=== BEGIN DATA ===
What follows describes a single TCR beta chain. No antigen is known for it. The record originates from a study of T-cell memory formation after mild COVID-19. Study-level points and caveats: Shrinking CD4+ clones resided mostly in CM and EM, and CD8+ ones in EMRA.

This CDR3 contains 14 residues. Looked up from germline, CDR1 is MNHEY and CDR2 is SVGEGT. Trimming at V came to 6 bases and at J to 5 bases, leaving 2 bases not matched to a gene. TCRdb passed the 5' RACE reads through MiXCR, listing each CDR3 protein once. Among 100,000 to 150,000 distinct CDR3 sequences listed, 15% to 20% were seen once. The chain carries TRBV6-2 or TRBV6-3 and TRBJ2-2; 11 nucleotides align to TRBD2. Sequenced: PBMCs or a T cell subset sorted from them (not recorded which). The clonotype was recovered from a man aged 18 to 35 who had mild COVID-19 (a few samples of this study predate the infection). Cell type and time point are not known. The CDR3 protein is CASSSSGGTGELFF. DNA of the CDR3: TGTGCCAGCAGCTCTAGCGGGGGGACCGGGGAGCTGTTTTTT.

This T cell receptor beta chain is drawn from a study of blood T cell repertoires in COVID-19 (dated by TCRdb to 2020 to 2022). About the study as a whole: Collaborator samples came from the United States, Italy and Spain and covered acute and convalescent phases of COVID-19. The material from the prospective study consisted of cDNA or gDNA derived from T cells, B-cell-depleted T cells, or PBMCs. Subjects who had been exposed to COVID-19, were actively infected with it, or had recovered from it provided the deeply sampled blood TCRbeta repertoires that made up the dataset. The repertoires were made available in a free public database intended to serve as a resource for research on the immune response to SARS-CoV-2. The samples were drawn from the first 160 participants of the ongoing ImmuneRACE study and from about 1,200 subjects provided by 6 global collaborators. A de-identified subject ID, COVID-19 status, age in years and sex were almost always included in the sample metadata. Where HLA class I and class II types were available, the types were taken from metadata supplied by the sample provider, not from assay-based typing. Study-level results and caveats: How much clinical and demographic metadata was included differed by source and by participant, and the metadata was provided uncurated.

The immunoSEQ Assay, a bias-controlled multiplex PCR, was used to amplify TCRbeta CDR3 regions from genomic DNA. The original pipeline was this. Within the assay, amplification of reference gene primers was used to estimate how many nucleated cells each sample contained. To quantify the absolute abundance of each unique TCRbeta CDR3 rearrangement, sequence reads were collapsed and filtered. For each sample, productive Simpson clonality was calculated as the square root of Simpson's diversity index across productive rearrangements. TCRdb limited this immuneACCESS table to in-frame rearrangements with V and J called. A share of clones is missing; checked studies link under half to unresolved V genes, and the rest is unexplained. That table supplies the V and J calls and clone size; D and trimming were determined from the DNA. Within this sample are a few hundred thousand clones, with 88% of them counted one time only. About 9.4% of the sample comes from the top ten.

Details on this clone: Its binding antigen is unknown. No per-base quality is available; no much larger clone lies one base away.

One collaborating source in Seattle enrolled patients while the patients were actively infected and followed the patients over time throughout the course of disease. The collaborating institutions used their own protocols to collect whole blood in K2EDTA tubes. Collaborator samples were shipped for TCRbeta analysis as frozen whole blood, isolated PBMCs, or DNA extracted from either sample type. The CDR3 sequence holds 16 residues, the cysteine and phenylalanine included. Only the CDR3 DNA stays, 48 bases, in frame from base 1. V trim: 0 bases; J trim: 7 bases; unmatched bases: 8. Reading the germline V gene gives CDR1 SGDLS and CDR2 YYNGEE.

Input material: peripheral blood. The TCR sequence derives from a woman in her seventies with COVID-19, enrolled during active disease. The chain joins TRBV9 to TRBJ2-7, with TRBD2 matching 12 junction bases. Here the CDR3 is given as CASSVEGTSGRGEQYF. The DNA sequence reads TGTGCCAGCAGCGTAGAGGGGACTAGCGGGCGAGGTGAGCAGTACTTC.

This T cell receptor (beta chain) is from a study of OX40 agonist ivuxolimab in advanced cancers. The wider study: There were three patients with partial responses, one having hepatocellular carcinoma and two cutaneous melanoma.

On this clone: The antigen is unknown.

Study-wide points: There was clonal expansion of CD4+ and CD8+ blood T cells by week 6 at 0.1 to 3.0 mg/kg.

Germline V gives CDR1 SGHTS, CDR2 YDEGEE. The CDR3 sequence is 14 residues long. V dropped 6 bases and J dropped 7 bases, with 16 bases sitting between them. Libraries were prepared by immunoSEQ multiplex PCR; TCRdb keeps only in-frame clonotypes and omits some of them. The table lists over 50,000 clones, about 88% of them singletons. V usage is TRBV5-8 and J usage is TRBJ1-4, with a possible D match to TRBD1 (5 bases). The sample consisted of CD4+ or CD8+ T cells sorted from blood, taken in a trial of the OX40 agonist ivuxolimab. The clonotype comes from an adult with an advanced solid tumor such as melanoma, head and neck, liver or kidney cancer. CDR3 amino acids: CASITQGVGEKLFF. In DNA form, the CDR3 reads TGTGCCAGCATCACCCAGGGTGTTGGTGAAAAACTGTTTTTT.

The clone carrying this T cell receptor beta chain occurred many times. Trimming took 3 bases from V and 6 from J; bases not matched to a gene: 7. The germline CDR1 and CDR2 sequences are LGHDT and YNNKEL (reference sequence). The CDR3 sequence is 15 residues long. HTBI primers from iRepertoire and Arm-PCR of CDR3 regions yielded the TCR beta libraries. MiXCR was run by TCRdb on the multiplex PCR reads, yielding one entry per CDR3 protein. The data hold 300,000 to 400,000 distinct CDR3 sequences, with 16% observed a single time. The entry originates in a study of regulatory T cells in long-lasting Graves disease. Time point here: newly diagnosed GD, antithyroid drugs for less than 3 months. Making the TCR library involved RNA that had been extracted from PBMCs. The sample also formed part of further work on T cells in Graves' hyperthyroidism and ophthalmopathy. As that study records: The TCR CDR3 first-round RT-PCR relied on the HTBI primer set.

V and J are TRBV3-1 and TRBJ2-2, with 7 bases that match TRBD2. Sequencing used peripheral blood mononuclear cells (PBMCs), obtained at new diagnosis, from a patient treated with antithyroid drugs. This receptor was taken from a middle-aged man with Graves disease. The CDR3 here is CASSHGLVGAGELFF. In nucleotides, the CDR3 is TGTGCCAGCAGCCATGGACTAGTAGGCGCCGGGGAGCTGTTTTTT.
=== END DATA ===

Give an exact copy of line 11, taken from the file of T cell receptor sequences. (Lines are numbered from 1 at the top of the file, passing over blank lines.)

Germline V gives CDR1 SGHTS, CDR2 YDEGEE. The CDR3 sequence is 14 residues long. V dropped 6 bases and J dropped 7 bases, with 16 bases sitting between them. Libraries were prepared by immunoSEQ multiplex PCR; TCRdb keeps only in-frame clonotypes and omits some of them. The table lists over 50,000 clones, about 88% of them singletons. V usage is TRBV5-8 and J usage is TRBJ1-4, with a possible D match to TRBD1 (5 bases). The sample consisted of CD4+ or CD8+ T cells sorted from blood, taken in a trial of the OX40 agonist ivuxolimab. The clonotype comes from an adult with an advanced solid tumor such as melanoma, head and neck, liver or kidney cancer. CDR3 amino acids: CASITQGVGEKLFF. In DNA form, the CDR3 reads TGTGCCAGCATCACCCAGGGTGTTGGTGAAAAACTGTTTTTT.